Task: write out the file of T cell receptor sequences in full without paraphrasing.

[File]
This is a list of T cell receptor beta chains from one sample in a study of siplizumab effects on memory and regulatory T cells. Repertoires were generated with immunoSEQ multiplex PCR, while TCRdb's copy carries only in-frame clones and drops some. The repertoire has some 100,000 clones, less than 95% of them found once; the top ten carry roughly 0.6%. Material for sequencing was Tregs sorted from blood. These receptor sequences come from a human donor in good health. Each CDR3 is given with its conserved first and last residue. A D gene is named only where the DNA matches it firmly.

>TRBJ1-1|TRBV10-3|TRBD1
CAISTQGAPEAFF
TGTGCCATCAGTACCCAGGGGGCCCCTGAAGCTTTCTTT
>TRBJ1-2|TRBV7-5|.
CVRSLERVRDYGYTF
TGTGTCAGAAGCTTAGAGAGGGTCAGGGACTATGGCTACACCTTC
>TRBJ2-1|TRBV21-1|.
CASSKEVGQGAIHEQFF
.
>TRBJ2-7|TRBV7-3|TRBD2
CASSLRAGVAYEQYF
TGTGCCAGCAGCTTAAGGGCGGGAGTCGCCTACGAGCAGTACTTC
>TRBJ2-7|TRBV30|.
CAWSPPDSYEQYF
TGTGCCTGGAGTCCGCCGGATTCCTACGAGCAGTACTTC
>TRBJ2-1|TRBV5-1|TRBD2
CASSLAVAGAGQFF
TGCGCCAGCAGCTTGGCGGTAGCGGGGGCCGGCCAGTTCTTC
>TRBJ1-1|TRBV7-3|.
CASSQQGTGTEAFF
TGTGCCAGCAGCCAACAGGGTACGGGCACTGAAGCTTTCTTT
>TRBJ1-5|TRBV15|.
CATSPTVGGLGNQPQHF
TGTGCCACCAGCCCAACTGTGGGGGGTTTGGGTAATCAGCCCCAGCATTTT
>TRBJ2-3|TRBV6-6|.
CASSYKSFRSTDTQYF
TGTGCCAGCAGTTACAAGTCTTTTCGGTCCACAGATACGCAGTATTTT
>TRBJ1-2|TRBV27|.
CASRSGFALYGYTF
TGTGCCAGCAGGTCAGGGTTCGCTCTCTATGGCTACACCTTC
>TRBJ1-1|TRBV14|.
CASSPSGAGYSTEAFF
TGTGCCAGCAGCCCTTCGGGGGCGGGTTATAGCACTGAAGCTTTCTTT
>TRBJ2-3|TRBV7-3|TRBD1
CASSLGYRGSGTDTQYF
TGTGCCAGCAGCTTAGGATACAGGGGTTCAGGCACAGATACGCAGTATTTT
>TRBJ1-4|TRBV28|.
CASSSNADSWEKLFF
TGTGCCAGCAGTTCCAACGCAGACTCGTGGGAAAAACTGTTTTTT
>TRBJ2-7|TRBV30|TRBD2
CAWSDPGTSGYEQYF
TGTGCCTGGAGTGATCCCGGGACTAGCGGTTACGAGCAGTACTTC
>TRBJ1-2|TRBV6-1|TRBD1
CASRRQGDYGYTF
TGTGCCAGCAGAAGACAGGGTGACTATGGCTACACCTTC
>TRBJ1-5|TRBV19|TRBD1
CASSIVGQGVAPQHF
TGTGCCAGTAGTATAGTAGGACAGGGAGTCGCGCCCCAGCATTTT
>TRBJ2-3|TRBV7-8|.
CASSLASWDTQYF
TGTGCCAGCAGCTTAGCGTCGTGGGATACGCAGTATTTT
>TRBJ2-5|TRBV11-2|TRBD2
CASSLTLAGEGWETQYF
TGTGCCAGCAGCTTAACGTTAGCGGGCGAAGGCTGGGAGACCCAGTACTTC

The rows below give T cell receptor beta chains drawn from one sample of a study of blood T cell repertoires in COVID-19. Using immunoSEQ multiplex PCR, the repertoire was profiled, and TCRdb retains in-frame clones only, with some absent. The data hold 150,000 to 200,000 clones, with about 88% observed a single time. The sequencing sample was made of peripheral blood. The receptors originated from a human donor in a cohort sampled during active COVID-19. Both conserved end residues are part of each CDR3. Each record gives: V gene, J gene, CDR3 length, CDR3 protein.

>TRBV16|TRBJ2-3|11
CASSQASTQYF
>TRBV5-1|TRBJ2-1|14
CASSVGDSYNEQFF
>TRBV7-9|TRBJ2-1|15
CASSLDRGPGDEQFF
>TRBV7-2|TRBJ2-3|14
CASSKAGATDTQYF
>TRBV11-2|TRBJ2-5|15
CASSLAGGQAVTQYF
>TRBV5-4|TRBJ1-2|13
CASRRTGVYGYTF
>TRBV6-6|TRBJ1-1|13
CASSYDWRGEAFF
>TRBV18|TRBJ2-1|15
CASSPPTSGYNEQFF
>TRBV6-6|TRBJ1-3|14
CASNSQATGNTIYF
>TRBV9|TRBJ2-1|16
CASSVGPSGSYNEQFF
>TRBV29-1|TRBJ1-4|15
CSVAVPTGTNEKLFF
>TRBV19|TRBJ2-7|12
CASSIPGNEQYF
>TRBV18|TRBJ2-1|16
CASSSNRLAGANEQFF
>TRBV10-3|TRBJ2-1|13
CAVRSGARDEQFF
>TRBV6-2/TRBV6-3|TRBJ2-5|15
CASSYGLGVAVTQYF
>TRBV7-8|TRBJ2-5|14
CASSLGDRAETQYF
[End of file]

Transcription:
This is a list of T cell receptor beta chains from one sample in a study of siplizumab effects on memory and regulatory T cells. Repertoires were generated with immunoSEQ multiplex PCR, while TCRdb's copy carries only in-frame clones and drops some. The repertoire has some 100,000 clones, less than 95% of them found once; the top ten carry roughly 0.6%. Material for sequencing was Tregs sorted from blood. These receptor sequences come from a human donor in good health. Each CDR3 is given with its conserved first and last residue. A D gene is named only where the DNA matches it firmly.

>TRBJ1-1|TRBV10-3|TRBD1
CAISTQGAPEAFF
TGTGCCATCAGTACCCAGGGGGCCCCTGAAGCTTTCTTT
>TRBJ1-2|TRBV7-5|.
CVRSLERVRDYGYTF
TGTGTCAGAAGCTTAGAGAGGGTCAGGGACTATGGCTACACCTTC
>TRBJ2-1|TRBV21-1|.
CASSKEVGQGAIHEQFF
.
>TRBJ2-7|TRBV7-3|TRBD2
CASSLRAGVAYEQYF
TGTGCCAGCAGCTTAAGGGCGGGAGTCGCCTACGAGCAGTACTTC
>TRBJ2-7|TRBV30|.
CAWSPPDSYEQYF
TGTGCCTGGAGTCCGCCGGATTCCTACGAGCAGTACTTC
>TRBJ2-1|TRBV5-1|TRBD2
CASSLAVAGAGQFF
TGCGCCAGCAGCTTGGCGGTAGCGGGGGCCGGCCAGTTCTTC
>TRBJ1-1|TRBV7-3|.
CASSQQGTGTEAFF
TGTGCCAGCAGCCAACAGGGTACGGGCACTGAAGCTTTCTTT
>TRBJ1-5|TRBV15|.
CATSPTVGGLGNQPQHF
TGTGCCACCAGCCCAACTGTGGGGGGTTTGGGTAATCAGCCCCAGCATTTT
>TRBJ2-3|TRBV6-6|.
CASSYKSFRSTDTQYF
TGTGCCAGCAGTTACAAGTCTTTTCGGTCCACAGATACGCAGTATTTT
>TRBJ1-2|TRBV27|.
CASRSGFALYGYTF
TGTGCCAGCAGGTCAGGGTTCGCTCTCTATGGCTACACCTTC
>TRBJ1-1|TRBV14|.
CASSPSGAGYSTEAFF
TGTGCCAGCAGCCCTTCGGGGGCGGGTTATAGCACTGAAGCTTTCTTT
>TRBJ2-3|TRBV7-3|TRBD1
CASSLGYRGSGTDTQYF
TGTGCCAGCAGCTTAGGATACAGGGGTTCAGGCACAGATACGCAGTATTTT
>TRBJ1-4|TRBV28|.
CASSSNADSWEKLFF
TGTGCCAGCAGTTCCAACGCAGACTCGTGGGAAAAACTGTTTTTT
>TRBJ2-7|TRBV30|TRBD2
CAWSDPGTSGYEQYF
TGTGCCTGGAGTGATCCCGGGACTAGCGGTTACGAGCAGTACTTC
>TRBJ1-2|TRBV6-1|TRBD1
CASRRQGDYGYTF
TGTGCCAGCAGAAGACAGGGTGACTATGGCTACACCTTC
>TRBJ1-5|TRBV19|TRBD1
CASSIVGQGVAPQHF
TGTGCCAGTAGTATAGTAGGACAGGGAGTCGCGCCCCAGCATTTT
>TRBJ2-3|TRBV7-8|.
CASSLASWDTQYF
TGTGCCAGCAGCTTAGCGTCGTGGGATACGCAGTATTTT
>TRBJ2-5|TRBV11-2|TRBD2
CASSLTLAGEGWETQYF
TGTGCCAGCAGCTTAACGTTAGCGGGCGAAGGCTGGGAGACCCAGTACTTC

The rows below give T cell receptor beta chains drawn from one sample of a study of blood T cell repertoires in COVID-19. Using immunoSEQ multiplex PCR, the repertoire was profiled, and TCRdb retains in-frame clones only, with some absent. The data hold 150,000 to 200,000 clones, with about 88% observed a single time. The sequencing sample was made of peripheral blood. The receptors originated from a human donor in a cohort sampled during active COVID-19. Both conserved end residues are part of each CDR3. Each record gives: V gene, J gene, CDR3 length, CDR3 protein.

>TRBV16|TRBJ2-3|11
CASSQASTQYF
>TRBV5-1|TRBJ2-1|14
CASSVGDSYNEQFF
>TRBV7-9|TRBJ2-1|15
CASSLDRGPGDEQFF
>TRBV7-2|TRBJ2-3|14
CASSKAGATDTQYF
>TRBV11-2|TRBJ2-5|15
CASSLAGGQAVTQYF
>TRBV5-4|TRBJ1-2|13
CASRRTGVYGYTF
>TRBV6-6|TRBJ1-1|13
CASSYDWRGEAFF
>TRBV18|TRBJ2-1|15
CASSPPTSGYNEQFF
>TRBV6-6|TRBJ1-3|14
CASNSQATGNTIYF
>TRBV9|TRBJ2-1|16
CASSVGPSGSYNEQFF
>TRBV29-1|TRBJ1-4|15
CSVAVPTGTNEKLFF
>TRBV19|TRBJ2-7|12
CASSIPGNEQYF
>TRBV18|TRBJ2-1|16
CASSSNRLAGANEQFF
>TRBV10-3|TRBJ2-1|13
CAVRSGARDEQFF
>TRBV6-2/TRBV6-3|TRBJ2-5|15
CASSYGLGVAVTQYF
>TRBV7-8|TRBJ2-5|14
CASSLGDRAETQYF